|Posted: Sun Aug 26, 2018 11:50 am Post subject: AeroElectric-List Digest: 24 Msgs - 08/23/18
At 11:54 AM 8/26/2018, you wrote:
>> The Dynamo will not charge while taxiing and if you have any load at all your battery could be down when you try to leave.
Which begs the question . . . by how much? Successful
adoption of the e-bus philosophy requires a study
of the ENERGY required to complete each phase of flight.
This task is no different than the days before alternators.
Generators produced very little or no useful output
at taxi/idle speeds. Starting an engine should take
no more than a couple percent of the battery's capacity.
So after start up and pre-flighting all the electro-whizzies,
one could drop to the e-bus for taxi out and hold
for take off.
Most of my experience was off small, uncontrolled fields
where time from start up to take-off roll was on the
order of 5 minutes or less. So yes, just how badly will
your WELL MAINTAINED and PERIODICALLY CAP CHECKED battery
be depleted before full engine driven power is available?
All these things are known or easily discovered. It
does require due diligence to run the numbers . . .
but like weight and balance, it's rarely calculated
again once the common configuration has been shown
to meet design goals.
If starting the engine depletes the engine so much that the battery is crippled by it . . .
It doesn't. Cranking the engine has some
high POWER demands but the starter is
on of the lowest energy consumers on the
airplane. Back before LEDs, a 3 hour flight
with three navigation lights illuminated at
2A each was 14v x 6a x 3hr x 3600 sec/hr
yields about 910,000 watt-seconds. The starter
is 12v x 200a x 10sec for a paultry 24000 watt-
An e-bus load of say 6a x 12v x 10min x 60 sec/min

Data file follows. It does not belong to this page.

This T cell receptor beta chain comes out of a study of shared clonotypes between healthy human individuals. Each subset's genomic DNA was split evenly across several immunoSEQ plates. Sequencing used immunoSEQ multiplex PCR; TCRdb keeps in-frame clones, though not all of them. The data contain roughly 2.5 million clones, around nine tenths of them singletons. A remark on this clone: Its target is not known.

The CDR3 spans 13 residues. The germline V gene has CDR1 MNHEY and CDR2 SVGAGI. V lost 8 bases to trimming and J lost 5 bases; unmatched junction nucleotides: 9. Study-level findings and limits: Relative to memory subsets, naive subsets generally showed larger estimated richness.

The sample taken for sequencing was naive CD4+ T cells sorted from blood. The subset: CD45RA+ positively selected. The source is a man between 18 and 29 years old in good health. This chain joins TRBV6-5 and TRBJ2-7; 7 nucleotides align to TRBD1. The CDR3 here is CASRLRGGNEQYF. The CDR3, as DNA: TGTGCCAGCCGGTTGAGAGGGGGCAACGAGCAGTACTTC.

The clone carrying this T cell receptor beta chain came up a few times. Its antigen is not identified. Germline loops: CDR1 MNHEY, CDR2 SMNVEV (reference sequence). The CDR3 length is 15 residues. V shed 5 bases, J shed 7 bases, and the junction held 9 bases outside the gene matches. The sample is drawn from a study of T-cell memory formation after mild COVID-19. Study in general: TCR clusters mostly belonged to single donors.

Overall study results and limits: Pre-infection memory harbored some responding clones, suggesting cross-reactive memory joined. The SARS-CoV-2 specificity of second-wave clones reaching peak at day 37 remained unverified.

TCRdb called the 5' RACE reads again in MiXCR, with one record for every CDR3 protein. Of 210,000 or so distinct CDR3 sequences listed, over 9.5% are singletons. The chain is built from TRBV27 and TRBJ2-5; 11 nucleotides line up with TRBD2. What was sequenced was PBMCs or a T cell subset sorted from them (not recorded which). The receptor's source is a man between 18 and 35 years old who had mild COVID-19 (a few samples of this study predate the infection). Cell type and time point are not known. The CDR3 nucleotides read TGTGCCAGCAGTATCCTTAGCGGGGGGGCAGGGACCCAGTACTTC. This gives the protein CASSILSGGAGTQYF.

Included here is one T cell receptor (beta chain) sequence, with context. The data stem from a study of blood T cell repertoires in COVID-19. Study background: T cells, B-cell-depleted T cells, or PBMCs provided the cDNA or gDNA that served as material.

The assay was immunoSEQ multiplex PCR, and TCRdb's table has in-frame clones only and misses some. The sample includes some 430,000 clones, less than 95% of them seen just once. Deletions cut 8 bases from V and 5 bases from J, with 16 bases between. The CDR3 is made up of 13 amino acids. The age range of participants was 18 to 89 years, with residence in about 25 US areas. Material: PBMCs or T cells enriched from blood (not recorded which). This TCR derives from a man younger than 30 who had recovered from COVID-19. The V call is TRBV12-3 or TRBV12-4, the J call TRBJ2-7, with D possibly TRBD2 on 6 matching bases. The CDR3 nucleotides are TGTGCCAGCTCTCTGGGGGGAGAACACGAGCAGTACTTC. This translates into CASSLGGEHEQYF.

= 43200 watt-seconds.
The battery sized and maintained to carry a 6a e-bus
for 2 hours stores 12v x 6a x 2hr x 3600 sec/hr =
So if you burn up 24000 + 43200 = 67200 watt-seconds
getting airborne . . . you have only demanded
67200/518400 = 0.13 or 13% of your battery's total
This is purely a hypothetical to illustrate the
data needed to crunch your own numbers. Bottom line
is that if that 1954 TriPacer in which I took dual
instruction could do it, there is no reason you cannot craft
a system and operating philosophy that lets you do
as well or better in a Rotax powered Kitfox.
If your low voltage light or other charge indicator doesn't show the charger working during run-up are you going to take off anyway? If the indicator shows the charger has gone south on climb out, didn't you plan for enough battery to carry you to the destination anyway? Well, now the destination should be the one directly below. If the plan was for the battery to carry the electron pushing load for hours, why would the new "fly the few minutes of the pattern and land now" plan cause any concern even with the slight depletion due to starting?
Is the concern better spent elsewhere?
Agreed . . .
Bob . . .
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